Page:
Here is a book that addresses a severe problem concerning which there seems to be greater awareness these days: that of depression, both spiritual and psychological.
The author tackles the issue by way of illustrations from the life and ministry of Charles Haddon Spurgeon. It may come as a surprise that this highly gifted and powerful gospel preacher often suffered from this malady. Eswine refers to the Surrey Gardens Music Hall disaster in 1856 which left 7 dead and 28 seriously injured, the memory of which frequently resurfaced and threw Spurgeon into recurring ‘dark nights of the soul’.
The author’s style is lively and readable, peppered not only with copious quotes from Spurgeon, but with many striking metaphors of his own. His perceptive comment (lifted from a sermon by the great man) that ‘depression is a misfortune not a fault’ will go some way to correct the insensitive or even harsh approaches that have sometimes been adopted to this type of suffering. To always put the cause down to undiscovered or unconfessed sin can be extremely cruel.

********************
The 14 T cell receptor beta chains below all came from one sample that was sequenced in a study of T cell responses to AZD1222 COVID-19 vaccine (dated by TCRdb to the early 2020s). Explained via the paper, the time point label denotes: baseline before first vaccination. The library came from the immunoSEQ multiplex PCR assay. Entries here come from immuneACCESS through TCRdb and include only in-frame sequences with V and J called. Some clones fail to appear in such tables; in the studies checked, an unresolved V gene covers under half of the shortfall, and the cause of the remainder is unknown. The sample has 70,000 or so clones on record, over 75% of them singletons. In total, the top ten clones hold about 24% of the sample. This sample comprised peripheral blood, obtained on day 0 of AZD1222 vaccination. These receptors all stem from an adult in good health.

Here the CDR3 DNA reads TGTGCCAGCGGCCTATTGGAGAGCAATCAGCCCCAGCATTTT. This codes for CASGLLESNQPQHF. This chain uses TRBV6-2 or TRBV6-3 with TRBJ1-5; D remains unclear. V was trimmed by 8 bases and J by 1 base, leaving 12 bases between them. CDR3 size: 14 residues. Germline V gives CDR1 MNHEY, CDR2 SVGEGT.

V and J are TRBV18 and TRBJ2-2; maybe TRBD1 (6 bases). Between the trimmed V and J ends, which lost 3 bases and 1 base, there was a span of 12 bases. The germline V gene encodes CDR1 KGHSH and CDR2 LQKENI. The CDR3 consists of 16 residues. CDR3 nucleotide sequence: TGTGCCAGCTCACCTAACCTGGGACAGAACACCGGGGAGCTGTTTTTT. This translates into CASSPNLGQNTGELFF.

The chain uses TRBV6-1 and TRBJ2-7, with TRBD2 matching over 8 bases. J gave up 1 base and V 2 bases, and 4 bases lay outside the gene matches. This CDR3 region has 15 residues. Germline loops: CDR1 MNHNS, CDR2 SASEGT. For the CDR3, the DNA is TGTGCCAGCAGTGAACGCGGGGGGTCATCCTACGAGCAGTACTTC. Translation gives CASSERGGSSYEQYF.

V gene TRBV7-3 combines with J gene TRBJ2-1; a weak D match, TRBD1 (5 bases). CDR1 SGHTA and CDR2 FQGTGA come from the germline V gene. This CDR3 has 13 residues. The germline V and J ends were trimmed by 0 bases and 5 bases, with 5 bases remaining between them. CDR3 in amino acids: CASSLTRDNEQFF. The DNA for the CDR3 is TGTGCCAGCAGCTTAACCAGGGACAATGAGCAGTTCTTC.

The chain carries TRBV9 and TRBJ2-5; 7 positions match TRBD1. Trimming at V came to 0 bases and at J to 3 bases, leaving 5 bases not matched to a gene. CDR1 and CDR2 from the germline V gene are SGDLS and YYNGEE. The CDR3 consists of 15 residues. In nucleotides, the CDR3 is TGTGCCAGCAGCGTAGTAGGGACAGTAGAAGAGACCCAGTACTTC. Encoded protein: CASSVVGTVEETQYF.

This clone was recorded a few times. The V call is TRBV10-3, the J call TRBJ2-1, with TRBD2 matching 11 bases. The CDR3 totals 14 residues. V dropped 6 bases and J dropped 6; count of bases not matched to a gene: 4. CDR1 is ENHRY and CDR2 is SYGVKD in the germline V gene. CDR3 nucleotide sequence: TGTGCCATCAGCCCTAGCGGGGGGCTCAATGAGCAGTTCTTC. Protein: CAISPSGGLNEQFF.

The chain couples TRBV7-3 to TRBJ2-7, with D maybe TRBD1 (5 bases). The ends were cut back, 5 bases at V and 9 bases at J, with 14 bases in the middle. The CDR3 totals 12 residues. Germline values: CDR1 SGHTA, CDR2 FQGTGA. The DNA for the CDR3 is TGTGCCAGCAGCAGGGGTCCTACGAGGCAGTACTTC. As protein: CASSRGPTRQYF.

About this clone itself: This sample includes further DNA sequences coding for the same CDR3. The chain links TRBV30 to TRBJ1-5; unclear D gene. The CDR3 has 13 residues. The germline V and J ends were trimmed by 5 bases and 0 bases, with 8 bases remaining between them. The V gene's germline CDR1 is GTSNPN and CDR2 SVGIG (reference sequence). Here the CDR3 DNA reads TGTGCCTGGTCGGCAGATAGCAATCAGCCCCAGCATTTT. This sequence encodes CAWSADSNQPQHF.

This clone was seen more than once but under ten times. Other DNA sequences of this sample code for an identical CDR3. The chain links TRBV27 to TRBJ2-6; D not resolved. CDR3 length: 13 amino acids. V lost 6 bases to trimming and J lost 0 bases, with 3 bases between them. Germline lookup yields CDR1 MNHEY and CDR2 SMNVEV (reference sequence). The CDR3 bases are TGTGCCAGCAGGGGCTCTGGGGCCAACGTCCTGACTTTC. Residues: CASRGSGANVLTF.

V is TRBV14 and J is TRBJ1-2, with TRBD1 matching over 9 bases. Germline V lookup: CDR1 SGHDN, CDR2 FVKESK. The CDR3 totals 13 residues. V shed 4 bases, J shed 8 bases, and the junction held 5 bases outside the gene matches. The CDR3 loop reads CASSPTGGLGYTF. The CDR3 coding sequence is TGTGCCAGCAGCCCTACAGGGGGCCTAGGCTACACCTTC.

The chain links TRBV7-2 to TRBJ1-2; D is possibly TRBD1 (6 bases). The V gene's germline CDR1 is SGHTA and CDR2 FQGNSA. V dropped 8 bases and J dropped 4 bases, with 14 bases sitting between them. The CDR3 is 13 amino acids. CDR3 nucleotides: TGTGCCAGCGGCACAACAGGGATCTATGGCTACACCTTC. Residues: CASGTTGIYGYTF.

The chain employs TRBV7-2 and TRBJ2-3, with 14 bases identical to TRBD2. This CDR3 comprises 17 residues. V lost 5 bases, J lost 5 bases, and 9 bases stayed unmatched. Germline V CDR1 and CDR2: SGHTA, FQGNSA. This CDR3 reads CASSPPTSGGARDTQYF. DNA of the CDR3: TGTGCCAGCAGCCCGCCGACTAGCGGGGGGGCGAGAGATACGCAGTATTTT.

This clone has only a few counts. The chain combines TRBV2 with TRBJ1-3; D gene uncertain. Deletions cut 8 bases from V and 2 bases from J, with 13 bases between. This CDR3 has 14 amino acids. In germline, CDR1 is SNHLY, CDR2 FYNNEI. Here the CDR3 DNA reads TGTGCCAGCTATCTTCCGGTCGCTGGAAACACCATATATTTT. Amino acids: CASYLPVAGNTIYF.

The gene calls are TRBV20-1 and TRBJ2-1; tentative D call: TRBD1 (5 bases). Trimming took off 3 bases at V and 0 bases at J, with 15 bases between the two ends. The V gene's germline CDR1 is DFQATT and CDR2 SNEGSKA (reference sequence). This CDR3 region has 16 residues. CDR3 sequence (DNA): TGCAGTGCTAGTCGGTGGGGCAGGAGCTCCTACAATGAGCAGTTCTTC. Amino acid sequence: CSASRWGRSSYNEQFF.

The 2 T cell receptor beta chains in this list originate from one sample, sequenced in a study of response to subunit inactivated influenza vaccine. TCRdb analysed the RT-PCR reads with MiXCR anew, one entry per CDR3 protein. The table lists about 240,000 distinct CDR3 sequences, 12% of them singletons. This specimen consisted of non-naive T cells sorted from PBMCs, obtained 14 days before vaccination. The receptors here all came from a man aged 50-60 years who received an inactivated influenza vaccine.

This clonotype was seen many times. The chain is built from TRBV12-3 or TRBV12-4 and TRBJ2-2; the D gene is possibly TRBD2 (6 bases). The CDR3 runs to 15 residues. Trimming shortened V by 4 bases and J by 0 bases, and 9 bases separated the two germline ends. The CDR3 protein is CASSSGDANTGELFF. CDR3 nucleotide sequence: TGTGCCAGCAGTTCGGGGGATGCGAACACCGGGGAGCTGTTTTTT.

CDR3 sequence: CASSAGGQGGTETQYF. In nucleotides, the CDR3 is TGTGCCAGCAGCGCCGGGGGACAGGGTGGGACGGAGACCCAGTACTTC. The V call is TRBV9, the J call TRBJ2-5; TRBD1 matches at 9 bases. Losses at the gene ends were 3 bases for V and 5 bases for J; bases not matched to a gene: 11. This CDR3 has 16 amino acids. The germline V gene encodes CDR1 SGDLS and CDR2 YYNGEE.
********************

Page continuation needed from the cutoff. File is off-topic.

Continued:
Such insights will be of great help, as will be the conclusion that diagnosis of the problem does not necessarily reveal the true cause or provide a remedy. This book could prove to be of value to medically unqualified laymen finding themselves needing to counsel a sufferer. Whether it will be of such assistance to somebody struggling with depression, it is not possible for this reviewer to comment authoritatively. But, at least it will be of some comfort to such troubled souls to know they are not alone.